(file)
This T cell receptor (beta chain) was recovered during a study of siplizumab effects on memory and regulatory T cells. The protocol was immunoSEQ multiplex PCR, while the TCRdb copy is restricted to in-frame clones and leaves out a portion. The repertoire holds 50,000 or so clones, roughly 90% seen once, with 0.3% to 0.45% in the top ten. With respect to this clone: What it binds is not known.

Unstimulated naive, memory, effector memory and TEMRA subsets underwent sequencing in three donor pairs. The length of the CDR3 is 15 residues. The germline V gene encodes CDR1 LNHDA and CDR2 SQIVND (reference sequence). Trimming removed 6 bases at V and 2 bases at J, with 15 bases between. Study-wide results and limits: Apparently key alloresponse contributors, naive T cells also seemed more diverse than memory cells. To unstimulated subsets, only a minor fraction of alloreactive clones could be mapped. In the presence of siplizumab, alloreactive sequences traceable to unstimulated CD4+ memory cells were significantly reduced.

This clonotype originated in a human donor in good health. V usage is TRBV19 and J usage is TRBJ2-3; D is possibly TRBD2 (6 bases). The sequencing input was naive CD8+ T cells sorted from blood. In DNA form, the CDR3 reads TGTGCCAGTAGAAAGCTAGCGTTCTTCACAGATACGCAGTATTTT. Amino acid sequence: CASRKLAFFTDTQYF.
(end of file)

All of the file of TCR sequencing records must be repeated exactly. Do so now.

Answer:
This T cell receptor (beta chain) was recovered during a study of siplizumab effects on memory and regulatory T cells. The protocol was immunoSEQ multiplex PCR, while the TCRdb copy is restricted to in-frame clones and leaves out a portion. The repertoire holds 50,000 or so clones, roughly 90% seen once, with 0.3% to 0.45% in the top ten. With respect to this clone: What it binds is not known.

Unstimulated naive, memory, effector memory and TEMRA subsets underwent sequencing in three donor pairs. The length of the CDR3 is 15 residues. The germline V gene encodes CDR1 LNHDA and CDR2 SQIVND (reference sequence). Trimming removed 6 bases at V and 2 bases at J, with 15 bases between. Study-wide results and limits: Apparently key alloresponse contributors, naive T cells also seemed more diverse than memory cells. To unstimulated subsets, only a minor fraction of alloreactive clones could be mapped. In the presence of siplizumab, alloreactive sequences traceable to unstimulated CD4+ memory cells were significantly reduced.

This clonotype originated in a human donor in good health. V usage is TRBV19 and J usage is TRBJ2-3; D is possibly TRBD2 (6 bases). The sequencing input was naive CD8+ T cells sorted from blood. In DNA form, the CDR3 reads TGTGCCAGTAGAAAGCTAGCGTTCTTCACAGATACGCAGTATTTT. Amino acid sequence: CASRKLAFFTDTQYF.